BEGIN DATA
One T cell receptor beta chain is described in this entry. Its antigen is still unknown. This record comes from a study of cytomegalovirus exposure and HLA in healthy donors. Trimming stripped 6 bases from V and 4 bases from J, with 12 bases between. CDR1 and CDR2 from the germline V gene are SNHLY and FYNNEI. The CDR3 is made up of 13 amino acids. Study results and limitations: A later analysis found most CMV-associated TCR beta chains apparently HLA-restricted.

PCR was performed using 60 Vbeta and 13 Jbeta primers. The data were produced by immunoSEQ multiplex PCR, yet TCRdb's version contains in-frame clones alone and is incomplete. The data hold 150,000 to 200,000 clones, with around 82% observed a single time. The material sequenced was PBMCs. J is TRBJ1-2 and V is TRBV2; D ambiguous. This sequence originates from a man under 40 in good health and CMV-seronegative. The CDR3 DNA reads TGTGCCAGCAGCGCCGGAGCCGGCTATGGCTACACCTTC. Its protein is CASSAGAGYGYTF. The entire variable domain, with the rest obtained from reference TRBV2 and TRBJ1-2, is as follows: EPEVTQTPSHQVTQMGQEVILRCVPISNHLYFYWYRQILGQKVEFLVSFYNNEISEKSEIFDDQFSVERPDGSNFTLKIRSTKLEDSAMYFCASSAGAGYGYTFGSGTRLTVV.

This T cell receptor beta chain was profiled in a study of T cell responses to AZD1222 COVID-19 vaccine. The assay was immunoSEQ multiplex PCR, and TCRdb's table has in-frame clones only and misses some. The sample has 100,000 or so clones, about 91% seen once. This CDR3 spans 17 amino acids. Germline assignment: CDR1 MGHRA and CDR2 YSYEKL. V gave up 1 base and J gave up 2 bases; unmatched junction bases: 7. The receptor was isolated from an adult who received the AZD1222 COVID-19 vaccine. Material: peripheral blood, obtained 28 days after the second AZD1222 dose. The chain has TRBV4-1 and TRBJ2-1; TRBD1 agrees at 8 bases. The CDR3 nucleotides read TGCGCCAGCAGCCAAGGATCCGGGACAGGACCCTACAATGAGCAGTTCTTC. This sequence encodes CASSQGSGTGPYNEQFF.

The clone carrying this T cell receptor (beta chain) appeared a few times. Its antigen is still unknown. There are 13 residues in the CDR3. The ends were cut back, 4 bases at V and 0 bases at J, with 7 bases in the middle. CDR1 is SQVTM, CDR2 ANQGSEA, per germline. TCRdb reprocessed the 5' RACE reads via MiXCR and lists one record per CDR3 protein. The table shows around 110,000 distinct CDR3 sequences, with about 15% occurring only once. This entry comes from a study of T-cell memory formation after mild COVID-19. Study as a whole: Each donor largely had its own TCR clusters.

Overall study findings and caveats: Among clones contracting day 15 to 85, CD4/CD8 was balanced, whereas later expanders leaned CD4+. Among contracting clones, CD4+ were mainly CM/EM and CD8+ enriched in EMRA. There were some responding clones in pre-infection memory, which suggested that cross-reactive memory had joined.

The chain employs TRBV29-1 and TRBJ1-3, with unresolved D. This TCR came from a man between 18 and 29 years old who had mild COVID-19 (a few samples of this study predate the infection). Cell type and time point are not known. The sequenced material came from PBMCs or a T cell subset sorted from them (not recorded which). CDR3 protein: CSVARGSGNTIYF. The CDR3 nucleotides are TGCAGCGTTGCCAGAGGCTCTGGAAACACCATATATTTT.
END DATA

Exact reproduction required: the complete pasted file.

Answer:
One T cell receptor beta chain is described in this entry. Its antigen is still unknown. This record comes from a study of cytomegalovirus exposure and HLA in healthy donors. Trimming stripped 6 bases from V and 4 bases from J, with 12 bases between. CDR1 and CDR2 from the germline V gene are SNHLY and FYNNEI. The CDR3 is made up of 13 amino acids. Study results and limitations: A later analysis found most CMV-associated TCR beta chains apparently HLA-restricted.

PCR was performed using 60 Vbeta and 13 Jbeta primers. The data were produced by immunoSEQ multiplex PCR, yet TCRdb's version contains in-frame clones alone and is incomplete. The data hold 150,000 to 200,000 clones, with around 82% observed a single time. The material sequenced was PBMCs. J is TRBJ1-2 and V is TRBV2; D ambiguous. This sequence originates from a man under 40 in good health and CMV-seronegative. The CDR3 DNA reads TGTGCCAGCAGCGCCGGAGCCGGCTATGGCTACACCTTC. Its protein is CASSAGAGYGYTF. The entire variable domain, with the rest obtained from reference TRBV2 and TRBJ1-2, is as follows: EPEVTQTPSHQVTQMGQEVILRCVPISNHLYFYWYRQILGQKVEFLVSFYNNEISEKSEIFDDQFSVERPDGSNFTLKIRSTKLEDSAMYFCASSAGAGYGYTFGSGTRLTVV.

This T cell receptor beta chain was profiled in a study of T cell responses to AZD1222 COVID-19 vaccine. The assay was immunoSEQ multiplex PCR, and TCRdb's table has in-frame clones only and misses some. The sample has 100,000 or so clones, about 91% seen once. This CDR3 spans 17 amino acids. Germline assignment: CDR1 MGHRA and CDR2 YSYEKL. V gave up 1 base and J gave up 2 bases; unmatched junction bases: 7. The receptor was isolated from an adult who received the AZD1222 COVID-19 vaccine. Material: peripheral blood, obtained 28 days after the second AZD1222 dose. The chain has TRBV4-1 and TRBJ2-1; TRBD1 agrees at 8 bases. The CDR3 nucleotides read TGCGCCAGCAGCCAAGGATCCGGGACAGGACCCTACAATGAGCAGTTCTTC. This sequence encodes CASSQGSGTGPYNEQFF.

The clone carrying this T cell receptor (beta chain) appeared a few times. Its antigen is still unknown. There are 13 residues in the CDR3. The ends were cut back, 4 bases at V and 0 bases at J, with 7 bases in the middle. CDR1 is SQVTM, CDR2 ANQGSEA, per germline. TCRdb reprocessed the 5' RACE reads via MiXCR and lists one record per CDR3 protein. The table shows around 110,000 distinct CDR3 sequences, with about 15% occurring only once. This entry comes from a study of T-cell memory formation after mild COVID-19. Study as a whole: Each donor largely had its own TCR clusters.

Overall study findings and caveats: Among clones contracting day 15 to 85, CD4/CD8 was balanced, whereas later expanders leaned CD4+. Among contracting clones, CD4+ were mainly CM/EM and CD8+ enriched in EMRA. There were some responding clones in pre-infection memory, which suggested that cross-reactive memory had joined.

The chain employs TRBV29-1 and TRBJ1-3, with unresolved D. This TCR came from a man between 18 and 29 years old who had mild COVID-19 (a few samples of this study predate the infection). Cell type and time point are not known. The sequenced material came from PBMCs or a T cell subset sorted from them (not recorded which). CDR3 protein: CSVARGSGNTIYF. The CDR3 nucleotides are TGCAGCGTTGCCAGAGGCTCTGGAAACACCATATATTTT.